Kim Ridley reflects on life and death in this moving personal essay.
In his new book, Searching for Stars on an Island in Maine, the acclaimed essayist, novelist, and physicist Alan Lightman explores the relationships between science and religion, knowledge and transcendence — all from a quiet, wooded rock in Casco Bay.
Each month, Down East editors select our favorite response to “Where in Maine?” Here is our favorite letter from February.
From our March 1963 issue: Henry Wadsworth Longfellow’s years at Bowdoin, where he became one of America’s great poets, and the first important poet who would support his art by college teaching.
Bigfoot inventor Michael Thom, an architect from Belfast, boasts that Bigfoot has saved 5,001 marriages. Who are we to sling mud at his claim?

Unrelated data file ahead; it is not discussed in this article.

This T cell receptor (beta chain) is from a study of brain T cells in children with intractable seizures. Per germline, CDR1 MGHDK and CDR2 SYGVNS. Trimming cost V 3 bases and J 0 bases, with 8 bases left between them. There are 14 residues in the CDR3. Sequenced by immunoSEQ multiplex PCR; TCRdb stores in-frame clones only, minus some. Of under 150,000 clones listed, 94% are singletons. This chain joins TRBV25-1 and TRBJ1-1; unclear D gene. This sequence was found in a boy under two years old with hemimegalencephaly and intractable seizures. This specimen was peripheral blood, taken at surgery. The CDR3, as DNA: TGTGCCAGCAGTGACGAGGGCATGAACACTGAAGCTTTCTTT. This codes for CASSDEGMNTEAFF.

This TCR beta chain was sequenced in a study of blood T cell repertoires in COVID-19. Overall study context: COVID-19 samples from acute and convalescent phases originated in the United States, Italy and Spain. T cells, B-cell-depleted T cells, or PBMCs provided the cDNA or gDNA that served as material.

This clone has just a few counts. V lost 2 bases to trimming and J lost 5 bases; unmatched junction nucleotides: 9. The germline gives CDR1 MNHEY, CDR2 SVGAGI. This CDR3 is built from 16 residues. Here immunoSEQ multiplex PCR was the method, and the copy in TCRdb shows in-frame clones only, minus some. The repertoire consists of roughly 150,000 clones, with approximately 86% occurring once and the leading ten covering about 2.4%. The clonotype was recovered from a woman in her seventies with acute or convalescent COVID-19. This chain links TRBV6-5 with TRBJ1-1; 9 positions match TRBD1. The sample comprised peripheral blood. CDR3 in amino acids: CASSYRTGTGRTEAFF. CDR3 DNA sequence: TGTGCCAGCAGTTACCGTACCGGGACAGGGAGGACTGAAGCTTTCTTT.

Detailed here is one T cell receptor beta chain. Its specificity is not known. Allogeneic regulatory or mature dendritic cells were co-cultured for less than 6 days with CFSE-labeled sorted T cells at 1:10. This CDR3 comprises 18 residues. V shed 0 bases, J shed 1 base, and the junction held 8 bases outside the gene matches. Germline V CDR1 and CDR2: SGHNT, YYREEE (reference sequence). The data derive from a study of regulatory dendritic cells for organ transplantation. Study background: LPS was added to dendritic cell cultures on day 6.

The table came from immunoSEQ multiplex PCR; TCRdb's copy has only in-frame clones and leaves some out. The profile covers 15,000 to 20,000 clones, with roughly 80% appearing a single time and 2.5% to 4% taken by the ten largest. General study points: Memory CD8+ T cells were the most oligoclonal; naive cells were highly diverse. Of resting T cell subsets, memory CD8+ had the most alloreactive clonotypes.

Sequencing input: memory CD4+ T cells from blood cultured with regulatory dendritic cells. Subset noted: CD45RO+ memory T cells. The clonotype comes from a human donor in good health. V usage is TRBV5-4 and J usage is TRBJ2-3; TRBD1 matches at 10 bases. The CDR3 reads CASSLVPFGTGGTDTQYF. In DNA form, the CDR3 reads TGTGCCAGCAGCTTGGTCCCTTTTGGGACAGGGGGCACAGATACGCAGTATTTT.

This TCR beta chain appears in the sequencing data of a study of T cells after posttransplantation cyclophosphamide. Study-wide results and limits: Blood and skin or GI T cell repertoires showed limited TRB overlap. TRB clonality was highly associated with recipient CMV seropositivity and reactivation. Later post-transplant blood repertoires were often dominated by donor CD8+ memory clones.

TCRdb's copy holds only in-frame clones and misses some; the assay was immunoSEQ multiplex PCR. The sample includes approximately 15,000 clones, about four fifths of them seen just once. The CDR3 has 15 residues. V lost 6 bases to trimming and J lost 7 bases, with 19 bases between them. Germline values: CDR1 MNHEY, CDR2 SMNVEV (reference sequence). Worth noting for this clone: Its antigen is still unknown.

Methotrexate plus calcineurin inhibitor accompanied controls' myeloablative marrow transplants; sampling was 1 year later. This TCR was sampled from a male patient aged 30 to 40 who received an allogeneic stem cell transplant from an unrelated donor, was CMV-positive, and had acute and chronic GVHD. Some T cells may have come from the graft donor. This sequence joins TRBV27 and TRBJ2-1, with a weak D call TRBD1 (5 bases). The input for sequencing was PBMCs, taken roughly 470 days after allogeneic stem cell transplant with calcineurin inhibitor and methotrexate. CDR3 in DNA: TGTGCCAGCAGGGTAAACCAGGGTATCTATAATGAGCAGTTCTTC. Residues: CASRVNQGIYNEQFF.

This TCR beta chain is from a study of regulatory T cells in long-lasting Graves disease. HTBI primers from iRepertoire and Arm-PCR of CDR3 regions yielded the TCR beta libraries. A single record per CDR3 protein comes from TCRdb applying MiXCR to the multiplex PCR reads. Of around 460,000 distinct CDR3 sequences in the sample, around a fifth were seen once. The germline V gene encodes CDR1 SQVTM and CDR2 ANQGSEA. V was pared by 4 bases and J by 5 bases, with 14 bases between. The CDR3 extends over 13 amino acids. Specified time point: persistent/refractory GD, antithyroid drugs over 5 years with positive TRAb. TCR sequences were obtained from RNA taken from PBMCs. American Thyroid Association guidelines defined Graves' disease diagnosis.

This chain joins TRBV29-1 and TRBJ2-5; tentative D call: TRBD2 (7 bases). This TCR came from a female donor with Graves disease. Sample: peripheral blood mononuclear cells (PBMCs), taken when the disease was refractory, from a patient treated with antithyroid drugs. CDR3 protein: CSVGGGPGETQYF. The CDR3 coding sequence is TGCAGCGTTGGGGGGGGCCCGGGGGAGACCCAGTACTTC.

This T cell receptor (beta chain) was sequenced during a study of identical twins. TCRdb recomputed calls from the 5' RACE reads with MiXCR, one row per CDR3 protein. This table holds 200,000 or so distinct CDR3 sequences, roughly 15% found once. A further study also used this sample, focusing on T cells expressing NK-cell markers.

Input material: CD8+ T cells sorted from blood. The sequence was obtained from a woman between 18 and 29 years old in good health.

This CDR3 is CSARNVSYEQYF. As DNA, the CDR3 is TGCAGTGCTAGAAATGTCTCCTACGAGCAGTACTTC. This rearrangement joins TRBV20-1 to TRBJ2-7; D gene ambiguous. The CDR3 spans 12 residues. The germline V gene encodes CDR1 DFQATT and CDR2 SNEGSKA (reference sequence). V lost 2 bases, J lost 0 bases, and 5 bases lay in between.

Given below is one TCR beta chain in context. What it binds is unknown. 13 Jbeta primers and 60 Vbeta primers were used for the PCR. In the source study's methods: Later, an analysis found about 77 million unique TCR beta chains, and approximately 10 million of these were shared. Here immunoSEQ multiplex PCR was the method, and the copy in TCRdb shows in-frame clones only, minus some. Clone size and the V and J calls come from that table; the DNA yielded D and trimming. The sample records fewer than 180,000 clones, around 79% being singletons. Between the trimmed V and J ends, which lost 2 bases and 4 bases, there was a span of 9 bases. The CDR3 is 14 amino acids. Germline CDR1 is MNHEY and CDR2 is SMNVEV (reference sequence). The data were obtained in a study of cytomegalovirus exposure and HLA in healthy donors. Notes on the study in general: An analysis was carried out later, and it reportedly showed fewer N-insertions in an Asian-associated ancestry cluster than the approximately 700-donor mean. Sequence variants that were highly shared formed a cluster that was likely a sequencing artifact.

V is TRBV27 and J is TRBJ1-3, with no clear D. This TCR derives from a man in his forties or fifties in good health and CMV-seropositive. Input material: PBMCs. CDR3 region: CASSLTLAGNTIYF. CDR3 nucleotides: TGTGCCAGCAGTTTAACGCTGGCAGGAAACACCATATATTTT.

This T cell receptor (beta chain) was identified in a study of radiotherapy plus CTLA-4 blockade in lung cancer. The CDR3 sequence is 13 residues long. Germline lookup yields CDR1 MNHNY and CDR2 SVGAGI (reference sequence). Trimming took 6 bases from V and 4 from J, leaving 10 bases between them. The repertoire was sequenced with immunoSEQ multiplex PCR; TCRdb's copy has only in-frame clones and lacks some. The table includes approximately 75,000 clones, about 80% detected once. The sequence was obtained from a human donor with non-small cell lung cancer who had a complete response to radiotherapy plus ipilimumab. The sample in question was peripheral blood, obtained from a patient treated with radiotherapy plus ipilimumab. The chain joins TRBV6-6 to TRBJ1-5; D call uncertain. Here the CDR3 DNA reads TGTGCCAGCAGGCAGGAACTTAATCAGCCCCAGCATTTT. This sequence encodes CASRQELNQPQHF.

Our mini-guide to Belfast’s mega-ambitious year-round bazaar.
New England Elms, long cherished as ornaments, became symbols, providing more than simply shade.
Around the time that new contributor Carla Jean Lauter was reporting this month’s story on the nascent reboot of Maine’s august D.L. Geary Brewing Co. she was also penning and designing a fond tribute to Maine’s many breweries in the form of a vintage children’s alphabet primer.
Let Augusta have its big-box stores — the shops along Hallowell’s historic Water Street are an expo of the curious, cozy, and hyper-local.
Maine Public Radio’s rookie reporter straddles the cultural (and political) divide.
Wabanaki traditions meet high style from Decontie & Brown.
Portland photographer Greta Rybus ferried to North Haven to shoot contributor Laura Serino and her family for our March cover.